It’s a good thing that left-wingers are typically deficient in the sense of shame (just as they tend to be deficient in the sense of humor). If they weren’t, they would be finding it hard to live with themselves just now.
When President Donald Trump announced four executive orders at the hastily called presser at his golf course in Bedminster, New Jersey, on Aug. 7, the press looked down at its collective knickers and found them in a twist.
The president had been negotiating for weeks with Congress to address the suffering and economic displacement caused by the coronavirus. (Actually, truth in advertising requires that I emend that. The suffering and economic displacement were caused by the drastic overreaction to the disease, which overreaction on the part of governmental agencies was itself sparked by the cynical politicization of the disease, its reformulation into an anti-Trump weapon.)
Hewitt goes on to point out that the reverse is not true because Trump is relying on the precedent Obama set, which has yet to be overturned. Consequently, he concludes, if you encounter outrage over Trump’s “unilateral and unprecedented executive actions,” and so on, “understand the writer or speaker is either ignorant or deceitful” (or, I might add, both).
As a matter of principle, I am not at all sure that I think Trump’s executive orders are good ideas—except, that is, for the payroll tax “holiday.” I’d make it permanent, but then I would also abolish Social Security, a “temporary” government program instituted in a time of crisis but which, like most government initiatives, took on a life of its own. What started as an emergency expedient came in time to be an expected “right.”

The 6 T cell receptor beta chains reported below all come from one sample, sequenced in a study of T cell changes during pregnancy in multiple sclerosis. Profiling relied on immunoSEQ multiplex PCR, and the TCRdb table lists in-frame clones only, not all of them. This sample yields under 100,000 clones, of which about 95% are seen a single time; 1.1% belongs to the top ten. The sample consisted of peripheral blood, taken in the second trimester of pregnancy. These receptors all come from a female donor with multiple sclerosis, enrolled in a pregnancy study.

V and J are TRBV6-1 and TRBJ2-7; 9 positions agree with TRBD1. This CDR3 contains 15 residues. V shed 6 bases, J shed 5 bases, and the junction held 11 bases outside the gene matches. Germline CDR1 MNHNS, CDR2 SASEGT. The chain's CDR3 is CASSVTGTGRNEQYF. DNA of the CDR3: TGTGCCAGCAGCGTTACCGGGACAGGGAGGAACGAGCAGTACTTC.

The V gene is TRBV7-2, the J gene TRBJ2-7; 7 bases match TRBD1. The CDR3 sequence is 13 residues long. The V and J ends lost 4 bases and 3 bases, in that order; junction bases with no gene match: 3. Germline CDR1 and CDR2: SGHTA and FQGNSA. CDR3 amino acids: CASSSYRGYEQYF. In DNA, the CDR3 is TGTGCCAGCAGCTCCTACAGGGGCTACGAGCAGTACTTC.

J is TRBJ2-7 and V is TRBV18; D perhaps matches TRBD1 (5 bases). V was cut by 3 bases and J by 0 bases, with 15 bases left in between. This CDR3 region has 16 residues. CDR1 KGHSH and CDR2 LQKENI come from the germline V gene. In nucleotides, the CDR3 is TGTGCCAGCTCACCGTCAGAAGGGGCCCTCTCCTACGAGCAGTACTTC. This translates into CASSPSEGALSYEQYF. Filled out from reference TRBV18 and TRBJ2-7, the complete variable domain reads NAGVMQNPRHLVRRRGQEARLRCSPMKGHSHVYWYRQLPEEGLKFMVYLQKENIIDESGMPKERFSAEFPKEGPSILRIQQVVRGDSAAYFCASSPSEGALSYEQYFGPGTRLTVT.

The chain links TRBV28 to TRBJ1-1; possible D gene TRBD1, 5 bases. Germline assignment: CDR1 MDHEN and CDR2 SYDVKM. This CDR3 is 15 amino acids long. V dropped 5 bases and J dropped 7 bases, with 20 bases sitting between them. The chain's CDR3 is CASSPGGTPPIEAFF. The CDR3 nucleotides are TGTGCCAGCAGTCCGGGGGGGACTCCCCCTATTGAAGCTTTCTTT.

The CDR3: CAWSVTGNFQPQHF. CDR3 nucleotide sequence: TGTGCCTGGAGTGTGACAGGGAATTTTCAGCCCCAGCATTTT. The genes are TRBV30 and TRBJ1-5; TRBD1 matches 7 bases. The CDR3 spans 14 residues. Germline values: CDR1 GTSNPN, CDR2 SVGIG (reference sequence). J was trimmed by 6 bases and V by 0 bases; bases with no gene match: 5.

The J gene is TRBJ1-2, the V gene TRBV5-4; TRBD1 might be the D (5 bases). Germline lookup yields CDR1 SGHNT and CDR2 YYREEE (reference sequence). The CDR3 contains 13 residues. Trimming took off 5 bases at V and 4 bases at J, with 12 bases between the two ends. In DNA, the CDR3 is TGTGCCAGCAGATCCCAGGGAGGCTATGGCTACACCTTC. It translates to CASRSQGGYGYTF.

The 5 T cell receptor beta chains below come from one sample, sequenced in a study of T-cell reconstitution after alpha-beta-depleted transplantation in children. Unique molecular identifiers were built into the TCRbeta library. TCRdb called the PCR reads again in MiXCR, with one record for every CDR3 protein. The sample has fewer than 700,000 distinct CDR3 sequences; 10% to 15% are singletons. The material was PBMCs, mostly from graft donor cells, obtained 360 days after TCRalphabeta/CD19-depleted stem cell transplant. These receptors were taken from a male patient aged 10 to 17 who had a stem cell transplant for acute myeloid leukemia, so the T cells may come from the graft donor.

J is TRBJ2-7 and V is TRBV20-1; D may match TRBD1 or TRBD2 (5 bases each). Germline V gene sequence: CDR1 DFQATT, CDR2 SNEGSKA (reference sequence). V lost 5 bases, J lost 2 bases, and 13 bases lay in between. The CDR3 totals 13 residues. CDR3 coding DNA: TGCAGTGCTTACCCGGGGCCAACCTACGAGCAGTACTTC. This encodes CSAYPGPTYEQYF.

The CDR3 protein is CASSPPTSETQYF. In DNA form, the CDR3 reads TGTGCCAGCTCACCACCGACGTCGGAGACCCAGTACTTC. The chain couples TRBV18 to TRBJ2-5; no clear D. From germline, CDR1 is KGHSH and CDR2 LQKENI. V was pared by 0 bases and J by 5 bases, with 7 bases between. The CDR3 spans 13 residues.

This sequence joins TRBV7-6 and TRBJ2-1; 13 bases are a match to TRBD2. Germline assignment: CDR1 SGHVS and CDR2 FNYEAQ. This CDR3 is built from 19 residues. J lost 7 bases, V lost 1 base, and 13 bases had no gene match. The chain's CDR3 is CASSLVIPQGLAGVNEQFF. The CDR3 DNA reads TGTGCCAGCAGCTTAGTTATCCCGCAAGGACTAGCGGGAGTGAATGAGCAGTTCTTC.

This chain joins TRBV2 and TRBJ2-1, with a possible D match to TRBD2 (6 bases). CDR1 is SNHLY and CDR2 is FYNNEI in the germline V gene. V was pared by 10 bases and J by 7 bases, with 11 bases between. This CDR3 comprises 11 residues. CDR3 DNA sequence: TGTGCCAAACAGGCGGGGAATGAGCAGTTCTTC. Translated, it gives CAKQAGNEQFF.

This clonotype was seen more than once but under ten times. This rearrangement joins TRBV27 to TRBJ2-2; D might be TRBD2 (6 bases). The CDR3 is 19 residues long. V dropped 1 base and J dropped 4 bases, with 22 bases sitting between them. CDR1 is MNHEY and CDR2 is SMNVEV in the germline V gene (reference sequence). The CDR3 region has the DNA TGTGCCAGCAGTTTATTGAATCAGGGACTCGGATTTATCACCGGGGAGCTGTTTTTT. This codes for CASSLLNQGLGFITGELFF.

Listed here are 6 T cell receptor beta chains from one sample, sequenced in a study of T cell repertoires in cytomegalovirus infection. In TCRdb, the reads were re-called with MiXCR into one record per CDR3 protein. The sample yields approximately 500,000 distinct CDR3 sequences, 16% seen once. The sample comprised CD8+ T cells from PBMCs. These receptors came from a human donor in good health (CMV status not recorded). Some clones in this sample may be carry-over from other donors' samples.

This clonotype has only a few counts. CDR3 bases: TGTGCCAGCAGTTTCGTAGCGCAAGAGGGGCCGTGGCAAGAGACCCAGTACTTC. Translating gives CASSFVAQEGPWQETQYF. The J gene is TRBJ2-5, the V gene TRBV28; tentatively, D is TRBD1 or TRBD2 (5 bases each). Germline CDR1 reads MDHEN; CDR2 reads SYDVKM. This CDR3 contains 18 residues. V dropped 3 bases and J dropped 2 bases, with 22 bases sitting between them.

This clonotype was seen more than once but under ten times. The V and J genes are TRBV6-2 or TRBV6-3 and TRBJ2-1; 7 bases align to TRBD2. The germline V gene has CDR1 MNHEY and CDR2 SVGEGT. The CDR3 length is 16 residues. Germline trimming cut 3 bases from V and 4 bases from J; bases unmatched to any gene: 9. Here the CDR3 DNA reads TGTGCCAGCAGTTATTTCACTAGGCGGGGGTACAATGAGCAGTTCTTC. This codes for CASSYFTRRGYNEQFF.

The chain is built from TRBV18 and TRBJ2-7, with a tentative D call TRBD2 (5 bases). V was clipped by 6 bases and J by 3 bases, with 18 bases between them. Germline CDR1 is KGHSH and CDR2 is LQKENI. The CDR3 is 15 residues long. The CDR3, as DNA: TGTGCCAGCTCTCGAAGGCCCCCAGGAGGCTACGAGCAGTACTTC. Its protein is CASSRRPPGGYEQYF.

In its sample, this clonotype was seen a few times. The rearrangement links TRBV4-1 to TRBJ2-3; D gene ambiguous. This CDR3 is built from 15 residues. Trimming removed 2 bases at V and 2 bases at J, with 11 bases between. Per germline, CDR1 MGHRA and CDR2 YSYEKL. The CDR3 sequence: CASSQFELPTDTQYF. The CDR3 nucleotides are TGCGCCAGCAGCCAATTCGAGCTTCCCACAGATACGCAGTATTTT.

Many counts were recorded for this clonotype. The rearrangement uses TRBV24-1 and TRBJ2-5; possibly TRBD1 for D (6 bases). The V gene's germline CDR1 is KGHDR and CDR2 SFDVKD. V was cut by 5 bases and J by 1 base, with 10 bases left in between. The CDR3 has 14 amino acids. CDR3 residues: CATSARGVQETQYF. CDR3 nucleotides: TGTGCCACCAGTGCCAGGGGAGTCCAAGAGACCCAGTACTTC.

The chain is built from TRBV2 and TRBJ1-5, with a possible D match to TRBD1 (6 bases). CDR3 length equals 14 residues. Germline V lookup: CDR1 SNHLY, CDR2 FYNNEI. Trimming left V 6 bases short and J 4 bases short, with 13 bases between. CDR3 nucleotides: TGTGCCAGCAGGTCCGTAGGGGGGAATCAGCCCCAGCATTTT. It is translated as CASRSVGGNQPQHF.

At the end of the day, however, I think that Powerline’s Paul Mirengoff got it exactly right. Perhaps Trump’s executive actions exceed his authority. Perhaps. (Certainly, plenty of things Lincoln and FDR did exceeded their authority.)
But the real issue here is practical, and I think history will agree with Mirengoff. The executive actions, he wrote, were a “political masterstroke.”
“Since the days of FDR, the public has always seemed to approve of presidents who act to ameliorate suffering while Congress diddles. A flurry of activity, even of the futile or potentially counterproductive kind, makes a president look energetic and caring," he wrote.
“In this instance, Trump’s move might well force congressional Democrats to reach a deal. That outcome, too, would be a political win for the president.”
Mirengoff is right, too, that the flailing displeasure of outlets such as The Washington Post at Trump’s executive orders is another sign that the president did a politically smart thing.
Such things are possible. But possibility is cheap. It is much more probable that the trends we observe now will continue.
The coronavirus threat will continue to recede. The stock market will continue its rise even as unemployment continues to fall. There may be saber rattling, and there will certainly be teeth gnashing, by China, Russia, North Korea, Democrats, the media, and other enemies of America. But it will all be sound and fury, signifying nothing.
His calm and compassionate actions on Aug. 7 make his reelection all the more likely. They really were a “political masterstroke.” It will be interesting to see what happens when the Dems wake up to that fact.